The controversial bonus payouts for directors at Lian Beng were calculated using a common industry standard, said pay consultant Freshwater Advisers.
The construction company has come under attack from two former independent directors who resigned earlier this month after a dispute about the way bonuses were calculated.
Freshwater said Singapore-listed companies work out bonuses for directors using a profit-based formula, typically before minority interests are deducted.
Minority interests is the portion of the profits attributable to subsidiaries that are not owned by the parent company.
Freshwater Advisers managing director Jon Robinson told The Straits Times: "The minority interests is usually an insignificant item in most accounts."
This was the case at Lian Beng from its listing in 1999 to 2013 but then minority interests shot up to $39.9 million in 2014, possibly due to an increase in the number of joint ventures, for example. That caused a jump in the payouts as bonuses were calculated before minority interests were deducted.
The two former independent directors - MP Sitoh Yih Pin and former Minister of State Wan Soon Bee - dispute the method used and want a re-computation of the executive director bonus starting from 1999, when Lian Beng was listed.
They want this re-calculation to be based on the "after minority interests" formula, with adjustments to the payouts accordingly. This could result in far smaller amounts.
Dr Wan told The Straits Times that Lian Beng's computation method has not been fair and his role was to protect the interest of the shareholders. "We should pay bonus based on what is earned in this company," he said.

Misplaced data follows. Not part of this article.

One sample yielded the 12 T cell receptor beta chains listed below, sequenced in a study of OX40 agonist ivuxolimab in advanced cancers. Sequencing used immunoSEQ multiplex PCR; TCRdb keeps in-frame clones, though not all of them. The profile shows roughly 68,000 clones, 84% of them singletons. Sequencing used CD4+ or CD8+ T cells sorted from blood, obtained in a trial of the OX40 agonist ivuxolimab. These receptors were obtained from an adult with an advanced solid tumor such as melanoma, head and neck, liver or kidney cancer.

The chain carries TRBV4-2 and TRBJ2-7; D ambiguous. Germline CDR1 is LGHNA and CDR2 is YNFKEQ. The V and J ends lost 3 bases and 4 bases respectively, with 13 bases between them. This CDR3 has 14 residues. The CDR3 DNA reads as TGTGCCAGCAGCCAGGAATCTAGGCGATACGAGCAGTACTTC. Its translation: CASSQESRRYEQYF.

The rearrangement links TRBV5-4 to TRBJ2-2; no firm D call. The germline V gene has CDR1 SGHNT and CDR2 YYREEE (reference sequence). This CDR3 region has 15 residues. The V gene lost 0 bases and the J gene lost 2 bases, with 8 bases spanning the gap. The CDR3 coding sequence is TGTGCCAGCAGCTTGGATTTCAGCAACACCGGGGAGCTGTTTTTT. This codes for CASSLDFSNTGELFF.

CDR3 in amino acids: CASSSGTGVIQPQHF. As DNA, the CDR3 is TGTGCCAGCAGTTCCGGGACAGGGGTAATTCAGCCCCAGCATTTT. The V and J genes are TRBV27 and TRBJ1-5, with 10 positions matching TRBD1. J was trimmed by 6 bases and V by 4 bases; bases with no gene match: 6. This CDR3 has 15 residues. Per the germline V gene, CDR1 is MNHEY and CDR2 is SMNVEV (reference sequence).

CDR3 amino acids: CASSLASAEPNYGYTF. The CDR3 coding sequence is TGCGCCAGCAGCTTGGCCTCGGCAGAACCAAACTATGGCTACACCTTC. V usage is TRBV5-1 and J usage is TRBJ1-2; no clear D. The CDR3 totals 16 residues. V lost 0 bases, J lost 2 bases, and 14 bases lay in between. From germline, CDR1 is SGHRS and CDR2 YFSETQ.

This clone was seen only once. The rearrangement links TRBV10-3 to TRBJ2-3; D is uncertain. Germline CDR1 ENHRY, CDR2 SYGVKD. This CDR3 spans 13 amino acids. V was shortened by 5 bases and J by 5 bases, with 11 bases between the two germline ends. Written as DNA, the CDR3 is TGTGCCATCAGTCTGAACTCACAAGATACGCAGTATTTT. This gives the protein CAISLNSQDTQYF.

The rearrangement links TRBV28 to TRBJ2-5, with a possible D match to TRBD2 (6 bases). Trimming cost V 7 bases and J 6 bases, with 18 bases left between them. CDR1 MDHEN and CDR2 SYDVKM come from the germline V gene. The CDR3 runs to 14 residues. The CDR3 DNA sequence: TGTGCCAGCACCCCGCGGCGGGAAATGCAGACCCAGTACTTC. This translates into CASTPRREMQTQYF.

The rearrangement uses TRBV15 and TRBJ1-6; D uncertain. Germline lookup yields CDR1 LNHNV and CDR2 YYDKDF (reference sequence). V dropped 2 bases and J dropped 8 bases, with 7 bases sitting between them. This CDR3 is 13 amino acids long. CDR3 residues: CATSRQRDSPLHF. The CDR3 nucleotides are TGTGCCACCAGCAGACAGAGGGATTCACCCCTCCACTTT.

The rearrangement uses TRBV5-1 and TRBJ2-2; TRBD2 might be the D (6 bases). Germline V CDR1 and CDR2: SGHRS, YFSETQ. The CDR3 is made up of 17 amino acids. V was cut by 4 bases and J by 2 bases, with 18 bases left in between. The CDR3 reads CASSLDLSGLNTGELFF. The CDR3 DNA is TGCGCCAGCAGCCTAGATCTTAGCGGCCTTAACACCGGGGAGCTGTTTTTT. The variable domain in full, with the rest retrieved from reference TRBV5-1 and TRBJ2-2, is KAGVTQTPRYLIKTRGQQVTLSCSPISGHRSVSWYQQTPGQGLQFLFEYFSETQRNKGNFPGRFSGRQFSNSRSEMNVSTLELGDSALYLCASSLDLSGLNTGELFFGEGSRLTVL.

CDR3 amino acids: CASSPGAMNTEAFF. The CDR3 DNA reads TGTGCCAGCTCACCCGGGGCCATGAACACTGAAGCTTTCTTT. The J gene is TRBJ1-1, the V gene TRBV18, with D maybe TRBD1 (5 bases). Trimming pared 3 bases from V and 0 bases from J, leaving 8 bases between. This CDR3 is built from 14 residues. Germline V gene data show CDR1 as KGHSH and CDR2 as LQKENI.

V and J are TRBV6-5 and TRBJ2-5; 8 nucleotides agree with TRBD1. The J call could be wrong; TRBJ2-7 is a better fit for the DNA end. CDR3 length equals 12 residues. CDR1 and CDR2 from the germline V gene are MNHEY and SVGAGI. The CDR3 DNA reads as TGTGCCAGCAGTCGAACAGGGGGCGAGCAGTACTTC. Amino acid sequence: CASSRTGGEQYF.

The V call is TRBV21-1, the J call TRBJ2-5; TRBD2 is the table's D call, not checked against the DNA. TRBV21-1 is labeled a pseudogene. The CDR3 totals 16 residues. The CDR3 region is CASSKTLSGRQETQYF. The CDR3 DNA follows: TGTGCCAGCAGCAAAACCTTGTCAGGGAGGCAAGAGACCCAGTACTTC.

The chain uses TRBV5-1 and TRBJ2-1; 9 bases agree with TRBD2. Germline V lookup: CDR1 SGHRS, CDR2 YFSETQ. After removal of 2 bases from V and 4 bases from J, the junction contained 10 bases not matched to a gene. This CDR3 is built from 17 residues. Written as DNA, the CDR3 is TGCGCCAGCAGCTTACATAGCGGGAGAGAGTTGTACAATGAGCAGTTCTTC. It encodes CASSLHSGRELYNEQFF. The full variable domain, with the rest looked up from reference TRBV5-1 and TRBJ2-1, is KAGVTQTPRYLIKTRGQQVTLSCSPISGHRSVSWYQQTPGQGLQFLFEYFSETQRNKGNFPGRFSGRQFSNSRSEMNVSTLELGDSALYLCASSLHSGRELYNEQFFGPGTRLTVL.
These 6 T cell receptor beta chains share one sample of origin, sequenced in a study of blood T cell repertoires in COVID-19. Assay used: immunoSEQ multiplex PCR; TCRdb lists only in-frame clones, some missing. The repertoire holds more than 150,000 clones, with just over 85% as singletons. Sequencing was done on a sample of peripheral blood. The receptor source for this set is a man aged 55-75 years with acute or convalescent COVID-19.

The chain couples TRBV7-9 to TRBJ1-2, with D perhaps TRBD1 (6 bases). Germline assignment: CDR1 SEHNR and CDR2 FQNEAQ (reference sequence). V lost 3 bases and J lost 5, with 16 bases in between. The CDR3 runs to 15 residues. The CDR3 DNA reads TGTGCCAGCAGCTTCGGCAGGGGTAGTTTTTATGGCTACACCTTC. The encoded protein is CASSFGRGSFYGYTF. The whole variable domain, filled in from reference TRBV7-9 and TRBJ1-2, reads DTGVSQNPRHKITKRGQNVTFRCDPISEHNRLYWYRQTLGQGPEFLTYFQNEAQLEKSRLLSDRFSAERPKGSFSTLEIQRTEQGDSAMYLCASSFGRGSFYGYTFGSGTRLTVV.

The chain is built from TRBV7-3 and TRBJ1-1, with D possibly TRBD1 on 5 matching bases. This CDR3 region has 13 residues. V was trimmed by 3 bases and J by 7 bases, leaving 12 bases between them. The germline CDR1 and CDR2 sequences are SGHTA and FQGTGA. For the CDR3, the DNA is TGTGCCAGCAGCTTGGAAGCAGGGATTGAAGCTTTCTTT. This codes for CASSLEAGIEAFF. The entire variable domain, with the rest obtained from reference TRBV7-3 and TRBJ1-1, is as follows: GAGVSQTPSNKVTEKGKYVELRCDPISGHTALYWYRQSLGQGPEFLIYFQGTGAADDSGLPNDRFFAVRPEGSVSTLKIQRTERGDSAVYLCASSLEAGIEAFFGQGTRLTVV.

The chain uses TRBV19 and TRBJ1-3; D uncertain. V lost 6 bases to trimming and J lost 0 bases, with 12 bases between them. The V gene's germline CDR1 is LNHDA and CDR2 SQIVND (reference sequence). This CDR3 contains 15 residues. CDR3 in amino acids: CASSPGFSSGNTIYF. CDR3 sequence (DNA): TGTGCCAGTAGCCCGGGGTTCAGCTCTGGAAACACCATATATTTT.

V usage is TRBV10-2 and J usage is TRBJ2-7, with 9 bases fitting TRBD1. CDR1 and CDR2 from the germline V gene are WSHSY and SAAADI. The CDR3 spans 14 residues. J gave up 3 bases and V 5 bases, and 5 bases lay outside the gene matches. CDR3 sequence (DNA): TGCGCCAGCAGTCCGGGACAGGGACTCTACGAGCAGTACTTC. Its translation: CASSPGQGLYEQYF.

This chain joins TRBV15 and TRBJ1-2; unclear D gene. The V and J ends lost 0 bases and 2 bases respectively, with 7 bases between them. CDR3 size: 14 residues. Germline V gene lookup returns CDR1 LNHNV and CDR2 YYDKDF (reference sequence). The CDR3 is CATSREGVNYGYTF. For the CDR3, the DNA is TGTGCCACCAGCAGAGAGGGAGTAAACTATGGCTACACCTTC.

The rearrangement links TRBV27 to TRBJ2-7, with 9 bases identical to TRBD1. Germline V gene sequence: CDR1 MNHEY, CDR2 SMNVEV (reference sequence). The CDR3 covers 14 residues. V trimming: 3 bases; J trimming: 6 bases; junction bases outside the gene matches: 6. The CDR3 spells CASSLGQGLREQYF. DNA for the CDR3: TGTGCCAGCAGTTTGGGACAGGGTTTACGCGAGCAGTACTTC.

Dr Wan believes the calculation should not be based on 100 per cent of the subsidiaries' profits when the firm only has partial ownership of these companies.
If Lian Beng had changed the formula to one that deducted minority interests first, executive directors would have taken home $2 million less in bonuses last year, according to its statement to the Singapore Exchange on July 16. It added that the difference in bonus payments between the two methods for 2013 would have only been $64,000, given smaller minority interests that year.
Mr Robinson said "using a profit- based formula to compute the bonuses is not the best sort of corporate governance". When the business model of a firm changes, the bonus agreement should change according, he said.
He pointed out that executives are rewarded for both the value they have created for the shareholders and the strategies they have implemented. "But strategies change over time. So using a formula that has not changed over many years will often lead to tears."
Mr Ronald Lee, managing director of HR consultancy PrimeStaff Management Service, said: "From the human resource perspective, the terms and conditions of appointment and compensation packages of company directors are normally discussed and negotiated prior to formal engagement."
Mr Lee pointed out that the practice of calculating the bonuses has been ongoing since 1999 and seemed in line with what was agreed in the service contracts.
However, Mr Robinson said it is better to have the service contracts be silent on the bonus arrangements and let the remuneration committee decide each year or every three years on what is the appropriate reward for the directors.
"Typically, in an IPO, the service agreement term is for three years, and could be renewed on a three- yearly basis. But sometimes, they could also be open-ended," he said.
"If a formula were to be written in the contract, it should have an expiry date, so that it could be reviewed regularly."